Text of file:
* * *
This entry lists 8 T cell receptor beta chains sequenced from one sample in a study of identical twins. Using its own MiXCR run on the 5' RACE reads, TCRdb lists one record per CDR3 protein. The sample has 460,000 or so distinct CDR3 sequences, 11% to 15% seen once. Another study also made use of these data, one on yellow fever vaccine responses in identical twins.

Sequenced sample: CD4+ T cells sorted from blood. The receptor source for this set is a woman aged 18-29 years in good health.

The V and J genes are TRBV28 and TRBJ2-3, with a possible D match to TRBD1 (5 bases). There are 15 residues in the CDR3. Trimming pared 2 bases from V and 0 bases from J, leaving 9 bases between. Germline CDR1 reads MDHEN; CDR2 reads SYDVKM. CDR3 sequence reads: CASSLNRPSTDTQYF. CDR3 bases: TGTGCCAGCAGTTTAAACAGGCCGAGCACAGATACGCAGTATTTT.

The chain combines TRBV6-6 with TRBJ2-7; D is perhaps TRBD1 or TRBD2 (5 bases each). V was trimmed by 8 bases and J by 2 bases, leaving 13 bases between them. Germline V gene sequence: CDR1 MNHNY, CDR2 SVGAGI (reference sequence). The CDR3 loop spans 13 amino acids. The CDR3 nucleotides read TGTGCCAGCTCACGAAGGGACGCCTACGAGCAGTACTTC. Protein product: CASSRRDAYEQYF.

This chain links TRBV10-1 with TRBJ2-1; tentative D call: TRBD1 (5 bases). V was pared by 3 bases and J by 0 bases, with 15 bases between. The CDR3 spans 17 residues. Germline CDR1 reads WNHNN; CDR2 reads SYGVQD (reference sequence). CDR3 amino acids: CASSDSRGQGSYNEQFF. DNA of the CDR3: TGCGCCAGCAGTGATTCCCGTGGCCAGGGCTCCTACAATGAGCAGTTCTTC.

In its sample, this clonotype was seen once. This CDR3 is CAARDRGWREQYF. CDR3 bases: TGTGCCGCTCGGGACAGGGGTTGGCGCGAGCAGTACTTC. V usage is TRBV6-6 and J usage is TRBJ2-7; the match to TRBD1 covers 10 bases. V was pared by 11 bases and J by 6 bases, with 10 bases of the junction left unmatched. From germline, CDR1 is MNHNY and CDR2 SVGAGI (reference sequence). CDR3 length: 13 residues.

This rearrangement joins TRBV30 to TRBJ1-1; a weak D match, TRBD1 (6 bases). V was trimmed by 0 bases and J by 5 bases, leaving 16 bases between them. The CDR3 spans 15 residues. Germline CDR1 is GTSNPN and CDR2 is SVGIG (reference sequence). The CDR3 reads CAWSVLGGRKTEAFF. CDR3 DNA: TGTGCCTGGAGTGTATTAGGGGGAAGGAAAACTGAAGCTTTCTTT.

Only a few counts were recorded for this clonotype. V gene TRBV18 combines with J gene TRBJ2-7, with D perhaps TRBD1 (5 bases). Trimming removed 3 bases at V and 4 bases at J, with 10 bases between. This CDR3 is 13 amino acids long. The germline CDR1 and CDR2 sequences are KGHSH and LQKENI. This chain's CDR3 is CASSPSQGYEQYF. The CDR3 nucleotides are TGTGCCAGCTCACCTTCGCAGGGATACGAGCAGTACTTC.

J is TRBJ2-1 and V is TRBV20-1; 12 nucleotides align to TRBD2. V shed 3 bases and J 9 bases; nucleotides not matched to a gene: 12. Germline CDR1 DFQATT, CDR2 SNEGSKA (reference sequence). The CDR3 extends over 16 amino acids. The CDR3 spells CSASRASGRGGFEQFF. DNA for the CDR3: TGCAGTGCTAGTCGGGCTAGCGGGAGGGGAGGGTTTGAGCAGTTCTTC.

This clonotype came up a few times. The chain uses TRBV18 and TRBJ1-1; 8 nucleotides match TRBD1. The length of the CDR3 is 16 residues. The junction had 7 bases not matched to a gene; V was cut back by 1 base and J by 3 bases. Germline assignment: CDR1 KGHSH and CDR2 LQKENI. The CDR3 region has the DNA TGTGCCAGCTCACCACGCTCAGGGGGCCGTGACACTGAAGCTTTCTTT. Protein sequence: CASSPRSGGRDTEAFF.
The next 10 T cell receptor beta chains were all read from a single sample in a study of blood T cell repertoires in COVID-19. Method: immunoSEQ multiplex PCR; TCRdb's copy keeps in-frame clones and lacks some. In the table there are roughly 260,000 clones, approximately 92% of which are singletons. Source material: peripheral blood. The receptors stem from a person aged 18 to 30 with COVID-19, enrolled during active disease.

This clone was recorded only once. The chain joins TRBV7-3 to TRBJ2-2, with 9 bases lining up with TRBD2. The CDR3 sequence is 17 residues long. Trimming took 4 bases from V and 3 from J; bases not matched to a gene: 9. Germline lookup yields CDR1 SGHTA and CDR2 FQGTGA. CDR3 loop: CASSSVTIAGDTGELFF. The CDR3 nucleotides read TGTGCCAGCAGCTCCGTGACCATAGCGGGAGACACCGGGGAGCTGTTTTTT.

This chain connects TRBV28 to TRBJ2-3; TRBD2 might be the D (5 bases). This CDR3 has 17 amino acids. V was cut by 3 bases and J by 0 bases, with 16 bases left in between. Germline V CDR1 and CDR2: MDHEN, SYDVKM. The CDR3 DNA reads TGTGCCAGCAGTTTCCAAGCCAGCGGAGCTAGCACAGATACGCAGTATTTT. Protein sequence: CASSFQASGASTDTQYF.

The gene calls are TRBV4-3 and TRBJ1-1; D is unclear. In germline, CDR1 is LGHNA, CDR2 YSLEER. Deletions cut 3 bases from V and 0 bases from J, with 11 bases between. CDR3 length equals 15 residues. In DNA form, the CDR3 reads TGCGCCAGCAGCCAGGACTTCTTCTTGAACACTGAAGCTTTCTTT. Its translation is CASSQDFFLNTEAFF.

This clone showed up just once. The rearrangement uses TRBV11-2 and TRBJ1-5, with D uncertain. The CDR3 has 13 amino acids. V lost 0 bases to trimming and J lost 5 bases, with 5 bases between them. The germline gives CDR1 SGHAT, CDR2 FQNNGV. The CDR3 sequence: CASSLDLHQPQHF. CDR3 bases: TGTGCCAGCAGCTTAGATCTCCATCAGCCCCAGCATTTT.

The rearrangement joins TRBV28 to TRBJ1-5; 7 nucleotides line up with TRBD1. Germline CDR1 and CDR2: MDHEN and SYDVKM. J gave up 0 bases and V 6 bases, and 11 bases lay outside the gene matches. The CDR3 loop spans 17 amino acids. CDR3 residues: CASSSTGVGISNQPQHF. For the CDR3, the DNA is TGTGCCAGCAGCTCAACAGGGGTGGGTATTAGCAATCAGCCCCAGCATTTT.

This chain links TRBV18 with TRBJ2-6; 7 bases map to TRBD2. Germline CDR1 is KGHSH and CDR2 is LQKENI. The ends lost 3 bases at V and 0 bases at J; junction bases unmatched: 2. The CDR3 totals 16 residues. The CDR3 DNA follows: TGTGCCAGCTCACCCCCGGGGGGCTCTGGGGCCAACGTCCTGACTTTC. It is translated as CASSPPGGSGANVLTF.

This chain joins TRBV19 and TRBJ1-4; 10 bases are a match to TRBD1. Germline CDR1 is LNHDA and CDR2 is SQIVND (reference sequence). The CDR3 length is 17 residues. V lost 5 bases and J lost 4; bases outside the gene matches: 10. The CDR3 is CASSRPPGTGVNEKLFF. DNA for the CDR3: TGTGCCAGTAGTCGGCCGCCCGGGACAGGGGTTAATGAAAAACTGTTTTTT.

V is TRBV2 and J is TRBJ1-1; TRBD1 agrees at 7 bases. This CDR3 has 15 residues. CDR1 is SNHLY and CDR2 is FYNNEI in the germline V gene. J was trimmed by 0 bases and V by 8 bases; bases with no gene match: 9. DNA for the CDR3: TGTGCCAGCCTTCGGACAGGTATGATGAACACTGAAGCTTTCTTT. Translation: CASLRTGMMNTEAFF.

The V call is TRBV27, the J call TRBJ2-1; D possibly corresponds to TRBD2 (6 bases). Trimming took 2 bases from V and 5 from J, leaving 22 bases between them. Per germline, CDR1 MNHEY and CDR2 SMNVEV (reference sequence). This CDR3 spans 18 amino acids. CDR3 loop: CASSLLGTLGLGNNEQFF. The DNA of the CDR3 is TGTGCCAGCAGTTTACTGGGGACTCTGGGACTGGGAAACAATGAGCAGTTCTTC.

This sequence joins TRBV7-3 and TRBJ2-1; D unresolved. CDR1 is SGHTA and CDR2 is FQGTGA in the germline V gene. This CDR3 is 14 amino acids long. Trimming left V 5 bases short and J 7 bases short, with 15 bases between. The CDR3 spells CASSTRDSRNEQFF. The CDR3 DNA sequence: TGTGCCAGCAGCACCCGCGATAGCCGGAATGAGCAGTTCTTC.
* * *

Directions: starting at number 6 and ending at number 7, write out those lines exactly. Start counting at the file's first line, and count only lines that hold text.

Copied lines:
In its sample, this clonotype was seen once. This CDR3 is CAARDRGWREQYF. CDR3 bases: TGTGCCGCTCGGGACAGGGGTTGGCGCGAGCAGTACTTC. V usage is TRBV6-6 and J usage is TRBJ2-7; the match to TRBD1 covers 10 bases. V was pared by 11 bases and J by 6 bases, with 10 bases of the junction left unmatched. From germline, CDR1 is MNHNY and CDR2 SVGAGI (reference sequence). CDR3 length: 13 residues.

This rearrangement joins TRBV30 to TRBJ1-1; a weak D match, TRBD1 (6 bases). V was trimmed by 0 bases and J by 5 bases, leaving 16 bases between them. The CDR3 spans 15 residues. Germline CDR1 is GTSNPN and CDR2 is SVGIG (reference sequence). The CDR3 reads CAWSVLGGRKTEAFF. CDR3 DNA: TGTGCCTGGAGTGTATTAGGGGGAAGGAAAACTGAAGCTTTCTTT.